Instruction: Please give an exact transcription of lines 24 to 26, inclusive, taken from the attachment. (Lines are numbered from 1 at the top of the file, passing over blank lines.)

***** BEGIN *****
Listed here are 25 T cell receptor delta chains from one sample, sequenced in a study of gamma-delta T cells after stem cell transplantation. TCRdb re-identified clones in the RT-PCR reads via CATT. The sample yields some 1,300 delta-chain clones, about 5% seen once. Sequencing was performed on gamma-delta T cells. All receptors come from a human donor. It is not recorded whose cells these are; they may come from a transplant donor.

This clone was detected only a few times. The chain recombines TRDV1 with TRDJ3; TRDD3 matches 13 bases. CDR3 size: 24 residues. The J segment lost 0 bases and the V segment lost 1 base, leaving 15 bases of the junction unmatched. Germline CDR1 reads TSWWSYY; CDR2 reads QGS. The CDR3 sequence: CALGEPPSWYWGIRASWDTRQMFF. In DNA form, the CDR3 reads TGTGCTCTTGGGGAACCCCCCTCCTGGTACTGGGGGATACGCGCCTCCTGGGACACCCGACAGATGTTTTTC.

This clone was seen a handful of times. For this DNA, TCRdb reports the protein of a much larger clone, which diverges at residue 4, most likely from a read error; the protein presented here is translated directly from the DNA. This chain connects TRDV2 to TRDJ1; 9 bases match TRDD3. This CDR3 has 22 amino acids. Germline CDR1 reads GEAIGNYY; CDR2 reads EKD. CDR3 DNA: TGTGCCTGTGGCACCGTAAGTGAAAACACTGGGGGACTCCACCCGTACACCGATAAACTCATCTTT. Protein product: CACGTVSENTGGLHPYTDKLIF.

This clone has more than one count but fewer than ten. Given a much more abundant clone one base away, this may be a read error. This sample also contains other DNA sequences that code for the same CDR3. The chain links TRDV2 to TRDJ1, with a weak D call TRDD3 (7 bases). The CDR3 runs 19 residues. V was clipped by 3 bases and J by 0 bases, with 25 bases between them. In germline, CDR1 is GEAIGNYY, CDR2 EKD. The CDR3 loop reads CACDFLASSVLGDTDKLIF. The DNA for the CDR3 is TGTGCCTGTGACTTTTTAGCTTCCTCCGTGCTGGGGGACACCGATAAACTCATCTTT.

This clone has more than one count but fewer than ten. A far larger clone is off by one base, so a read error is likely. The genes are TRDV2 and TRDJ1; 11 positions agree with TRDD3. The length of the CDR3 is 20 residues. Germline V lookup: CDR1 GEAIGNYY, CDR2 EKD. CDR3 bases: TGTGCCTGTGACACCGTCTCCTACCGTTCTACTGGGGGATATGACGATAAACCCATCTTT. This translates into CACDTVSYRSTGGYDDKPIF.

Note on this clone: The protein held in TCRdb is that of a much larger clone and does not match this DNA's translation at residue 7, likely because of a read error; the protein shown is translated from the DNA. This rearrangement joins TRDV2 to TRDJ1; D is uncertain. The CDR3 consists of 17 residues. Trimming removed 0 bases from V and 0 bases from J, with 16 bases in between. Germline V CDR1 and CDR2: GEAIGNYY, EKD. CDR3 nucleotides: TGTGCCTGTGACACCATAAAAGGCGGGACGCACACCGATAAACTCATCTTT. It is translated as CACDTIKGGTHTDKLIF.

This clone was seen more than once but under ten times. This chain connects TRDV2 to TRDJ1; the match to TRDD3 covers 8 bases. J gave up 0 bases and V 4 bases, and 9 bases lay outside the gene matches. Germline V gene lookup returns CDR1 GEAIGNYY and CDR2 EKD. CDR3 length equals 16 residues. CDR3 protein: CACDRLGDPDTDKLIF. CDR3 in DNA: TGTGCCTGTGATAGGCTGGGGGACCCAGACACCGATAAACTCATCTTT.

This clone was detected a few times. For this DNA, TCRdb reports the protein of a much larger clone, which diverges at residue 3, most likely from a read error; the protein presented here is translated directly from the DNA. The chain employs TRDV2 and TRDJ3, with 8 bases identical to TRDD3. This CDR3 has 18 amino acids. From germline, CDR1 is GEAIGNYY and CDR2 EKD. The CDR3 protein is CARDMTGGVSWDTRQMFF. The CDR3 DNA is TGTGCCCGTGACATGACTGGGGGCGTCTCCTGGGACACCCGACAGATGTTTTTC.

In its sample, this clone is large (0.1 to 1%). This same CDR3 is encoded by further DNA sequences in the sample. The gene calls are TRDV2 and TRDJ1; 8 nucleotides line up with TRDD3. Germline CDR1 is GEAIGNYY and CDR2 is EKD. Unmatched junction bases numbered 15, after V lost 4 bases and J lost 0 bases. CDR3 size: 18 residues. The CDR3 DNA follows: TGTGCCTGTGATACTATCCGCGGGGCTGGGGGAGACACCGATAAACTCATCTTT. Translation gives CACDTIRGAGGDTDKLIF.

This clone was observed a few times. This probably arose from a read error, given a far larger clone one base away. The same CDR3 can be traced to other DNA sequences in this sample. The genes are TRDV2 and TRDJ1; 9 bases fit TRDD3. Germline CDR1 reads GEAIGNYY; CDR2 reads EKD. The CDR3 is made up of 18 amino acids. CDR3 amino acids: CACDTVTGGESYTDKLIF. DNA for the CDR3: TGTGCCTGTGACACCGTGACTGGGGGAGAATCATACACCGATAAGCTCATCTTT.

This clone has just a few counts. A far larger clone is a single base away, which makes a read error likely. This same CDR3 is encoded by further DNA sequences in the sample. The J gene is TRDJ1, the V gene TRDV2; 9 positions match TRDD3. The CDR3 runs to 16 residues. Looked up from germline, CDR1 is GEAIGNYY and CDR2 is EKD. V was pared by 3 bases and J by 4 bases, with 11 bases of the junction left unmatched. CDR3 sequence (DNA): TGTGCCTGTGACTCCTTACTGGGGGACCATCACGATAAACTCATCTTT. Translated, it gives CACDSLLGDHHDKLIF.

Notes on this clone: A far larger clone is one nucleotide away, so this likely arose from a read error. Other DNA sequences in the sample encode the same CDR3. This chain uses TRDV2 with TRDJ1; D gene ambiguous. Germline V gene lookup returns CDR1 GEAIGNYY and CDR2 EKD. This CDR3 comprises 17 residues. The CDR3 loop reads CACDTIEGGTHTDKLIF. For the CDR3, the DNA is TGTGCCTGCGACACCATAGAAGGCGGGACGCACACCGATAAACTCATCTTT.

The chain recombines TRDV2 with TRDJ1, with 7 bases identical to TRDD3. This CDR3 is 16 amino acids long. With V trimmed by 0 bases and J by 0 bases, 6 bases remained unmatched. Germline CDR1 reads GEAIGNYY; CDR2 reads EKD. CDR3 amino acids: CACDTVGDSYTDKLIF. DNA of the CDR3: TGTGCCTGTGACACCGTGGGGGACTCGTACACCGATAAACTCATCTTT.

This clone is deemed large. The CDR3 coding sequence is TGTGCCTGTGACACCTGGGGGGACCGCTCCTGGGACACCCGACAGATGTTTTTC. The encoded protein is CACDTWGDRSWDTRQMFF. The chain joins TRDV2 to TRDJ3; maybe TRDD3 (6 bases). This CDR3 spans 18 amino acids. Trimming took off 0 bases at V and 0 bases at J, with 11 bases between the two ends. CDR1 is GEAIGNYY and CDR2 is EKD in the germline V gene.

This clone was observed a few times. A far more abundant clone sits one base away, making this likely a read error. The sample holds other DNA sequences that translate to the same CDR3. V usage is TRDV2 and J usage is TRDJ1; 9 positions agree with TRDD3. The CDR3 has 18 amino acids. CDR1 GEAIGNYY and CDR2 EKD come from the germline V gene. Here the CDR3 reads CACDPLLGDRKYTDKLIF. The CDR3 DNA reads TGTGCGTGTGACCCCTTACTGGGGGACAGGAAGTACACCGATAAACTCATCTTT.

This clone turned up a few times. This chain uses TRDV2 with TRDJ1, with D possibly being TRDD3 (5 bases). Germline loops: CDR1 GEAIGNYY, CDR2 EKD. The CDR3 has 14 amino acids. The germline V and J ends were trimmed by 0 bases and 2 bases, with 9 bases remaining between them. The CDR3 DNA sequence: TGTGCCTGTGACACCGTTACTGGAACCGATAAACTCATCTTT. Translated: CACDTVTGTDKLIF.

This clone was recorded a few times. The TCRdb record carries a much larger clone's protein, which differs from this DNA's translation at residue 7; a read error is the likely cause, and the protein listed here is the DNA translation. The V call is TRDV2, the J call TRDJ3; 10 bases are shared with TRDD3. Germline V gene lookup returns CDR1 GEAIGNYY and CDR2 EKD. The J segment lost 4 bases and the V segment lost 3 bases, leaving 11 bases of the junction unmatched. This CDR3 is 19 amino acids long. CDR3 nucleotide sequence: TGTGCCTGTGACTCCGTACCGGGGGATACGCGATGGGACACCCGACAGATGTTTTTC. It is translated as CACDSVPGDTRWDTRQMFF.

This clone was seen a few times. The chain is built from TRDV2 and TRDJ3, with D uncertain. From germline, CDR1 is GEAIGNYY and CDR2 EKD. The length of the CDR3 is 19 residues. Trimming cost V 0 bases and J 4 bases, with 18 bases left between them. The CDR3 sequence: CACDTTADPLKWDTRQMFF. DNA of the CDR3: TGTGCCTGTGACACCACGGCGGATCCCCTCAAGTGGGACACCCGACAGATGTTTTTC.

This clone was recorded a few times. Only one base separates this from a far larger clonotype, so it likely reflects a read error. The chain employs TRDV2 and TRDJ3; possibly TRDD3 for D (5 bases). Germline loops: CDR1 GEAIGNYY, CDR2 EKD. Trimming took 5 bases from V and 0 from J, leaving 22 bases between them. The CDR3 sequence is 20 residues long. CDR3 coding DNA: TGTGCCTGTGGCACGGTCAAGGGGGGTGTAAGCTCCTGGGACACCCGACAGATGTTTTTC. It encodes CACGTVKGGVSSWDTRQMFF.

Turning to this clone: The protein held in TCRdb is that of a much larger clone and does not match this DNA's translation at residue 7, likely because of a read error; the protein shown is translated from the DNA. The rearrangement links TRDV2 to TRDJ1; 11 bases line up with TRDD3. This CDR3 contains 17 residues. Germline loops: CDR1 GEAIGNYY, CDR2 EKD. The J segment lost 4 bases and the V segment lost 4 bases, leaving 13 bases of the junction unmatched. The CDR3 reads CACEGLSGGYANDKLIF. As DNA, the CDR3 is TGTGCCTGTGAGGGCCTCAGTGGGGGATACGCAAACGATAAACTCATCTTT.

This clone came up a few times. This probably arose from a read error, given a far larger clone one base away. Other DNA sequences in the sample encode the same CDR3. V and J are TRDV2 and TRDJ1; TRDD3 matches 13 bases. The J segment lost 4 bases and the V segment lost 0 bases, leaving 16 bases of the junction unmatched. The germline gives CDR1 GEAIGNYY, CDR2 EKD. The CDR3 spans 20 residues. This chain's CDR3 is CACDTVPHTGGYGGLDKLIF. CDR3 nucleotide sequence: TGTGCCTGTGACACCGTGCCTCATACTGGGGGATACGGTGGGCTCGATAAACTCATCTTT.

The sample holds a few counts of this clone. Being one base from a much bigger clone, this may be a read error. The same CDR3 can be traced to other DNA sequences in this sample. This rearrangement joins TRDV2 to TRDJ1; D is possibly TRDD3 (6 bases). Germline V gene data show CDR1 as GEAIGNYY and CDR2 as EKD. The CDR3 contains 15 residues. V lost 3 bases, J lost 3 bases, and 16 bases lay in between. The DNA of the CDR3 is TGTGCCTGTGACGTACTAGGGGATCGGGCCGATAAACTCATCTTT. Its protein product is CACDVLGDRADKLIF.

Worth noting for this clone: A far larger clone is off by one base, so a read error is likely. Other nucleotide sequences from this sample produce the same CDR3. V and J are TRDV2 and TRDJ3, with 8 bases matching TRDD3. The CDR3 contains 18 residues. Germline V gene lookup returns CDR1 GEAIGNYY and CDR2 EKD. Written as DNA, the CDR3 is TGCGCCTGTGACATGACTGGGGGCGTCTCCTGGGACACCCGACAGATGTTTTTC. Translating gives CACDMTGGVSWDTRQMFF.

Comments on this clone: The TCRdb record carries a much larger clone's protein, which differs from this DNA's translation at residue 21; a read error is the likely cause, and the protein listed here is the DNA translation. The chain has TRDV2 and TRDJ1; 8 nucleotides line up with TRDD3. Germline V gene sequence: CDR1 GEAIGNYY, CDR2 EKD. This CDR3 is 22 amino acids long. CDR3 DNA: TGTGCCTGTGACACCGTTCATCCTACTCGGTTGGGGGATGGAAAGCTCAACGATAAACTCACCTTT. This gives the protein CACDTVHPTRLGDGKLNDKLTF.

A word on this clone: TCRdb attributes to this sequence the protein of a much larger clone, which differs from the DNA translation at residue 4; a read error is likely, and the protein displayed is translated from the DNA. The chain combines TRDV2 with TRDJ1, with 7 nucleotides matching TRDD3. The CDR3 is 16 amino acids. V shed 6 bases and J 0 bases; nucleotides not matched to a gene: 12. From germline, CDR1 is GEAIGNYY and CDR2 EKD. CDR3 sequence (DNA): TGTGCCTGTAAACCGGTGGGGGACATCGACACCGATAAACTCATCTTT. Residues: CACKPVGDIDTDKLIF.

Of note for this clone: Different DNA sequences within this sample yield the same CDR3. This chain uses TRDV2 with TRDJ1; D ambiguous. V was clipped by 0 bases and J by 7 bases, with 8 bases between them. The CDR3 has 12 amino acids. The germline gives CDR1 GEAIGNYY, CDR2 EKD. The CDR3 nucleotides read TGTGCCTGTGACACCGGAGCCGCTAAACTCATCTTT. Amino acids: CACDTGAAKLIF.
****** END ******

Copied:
Comments on this clone: The TCRdb record carries a much larger clone's protein, which differs from this DNA's translation at residue 21; a read error is the likely cause, and the protein listed here is the DNA translation. The chain has TRDV2 and TRDJ1; 8 nucleotides line up with TRDD3. Germline V gene sequence: CDR1 GEAIGNYY, CDR2 EKD. This CDR3 is 22 amino acids long. CDR3 DNA: TGTGCCTGTGACACCGTTCATCCTACTCGGTTGGGGGATGGAAAGCTCAACGATAAACTCACCTTT. This gives the protein CACDTVHPTRLGDGKLNDKLTF.

A word on this clone: TCRdb attributes to this sequence the protein of a much larger clone, which differs from the DNA translation at residue 4; a read error is likely, and the protein displayed is translated from the DNA. The chain combines TRDV2 with TRDJ1, with 7 nucleotides matching TRDD3. The CDR3 is 16 amino acids. V shed 6 bases and J 0 bases; nucleotides not matched to a gene: 12. From germline, CDR1 is GEAIGNYY and CDR2 EKD. CDR3 sequence (DNA): TGTGCCTGTAAACCGGTGGGGGACATCGACACCGATAAACTCATCTTT. Residues: CACKPVGDIDTDKLIF.

Of note for this clone: Different DNA sequences within this sample yield the same CDR3. This chain uses TRDV2 with TRDJ1; D ambiguous. V was clipped by 0 bases and J by 7 bases, with 8 bases between them. The CDR3 has 12 amino acids. The germline gives CDR1 GEAIGNYY, CDR2 EKD. The CDR3 nucleotides read TGTGCCTGTGACACCGGAGCCGCTAAACTCATCTTT. Amino acids: CACDTGAAKLIF.